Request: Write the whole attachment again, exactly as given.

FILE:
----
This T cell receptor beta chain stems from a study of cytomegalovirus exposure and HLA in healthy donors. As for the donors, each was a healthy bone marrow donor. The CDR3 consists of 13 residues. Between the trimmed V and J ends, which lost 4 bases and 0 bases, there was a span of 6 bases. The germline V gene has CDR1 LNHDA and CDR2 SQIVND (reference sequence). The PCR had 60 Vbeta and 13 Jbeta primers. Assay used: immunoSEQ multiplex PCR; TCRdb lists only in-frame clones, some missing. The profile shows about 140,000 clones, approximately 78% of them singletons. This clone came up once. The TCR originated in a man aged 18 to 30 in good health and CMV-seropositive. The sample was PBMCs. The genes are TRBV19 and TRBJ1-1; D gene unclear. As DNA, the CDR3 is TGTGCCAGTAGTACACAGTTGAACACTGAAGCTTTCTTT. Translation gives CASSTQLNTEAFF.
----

This T cell receptor beta chain stems from a study of cytomegalovirus exposure and HLA in healthy donors. As for the donors, each was a healthy bone marrow donor. The CDR3 consists of 13 residues. Between the trimmed V and J ends, which lost 4 bases and 0 bases, there was a span of 6 bases. The germline V gene has CDR1 LNHDA and CDR2 SQIVND (reference sequence). The PCR had 60 Vbeta and 13 Jbeta primers. Assay used: immunoSEQ multiplex PCR; TCRdb lists only in-frame clones, some missing. The profile shows about 140,000 clones, approximately 78% of them singletons. This clone came up once. The TCR originated in a man aged 18 to 30 in good health and CMV-seropositive. The sample was PBMCs. The genes are TRBV19 and TRBJ1-1; D gene unclear. As DNA, the CDR3 is TGTGCCAGTAGTACACAGTTGAACACTGAAGCTTTCTTT. Translation gives CASSTQLNTEAFF.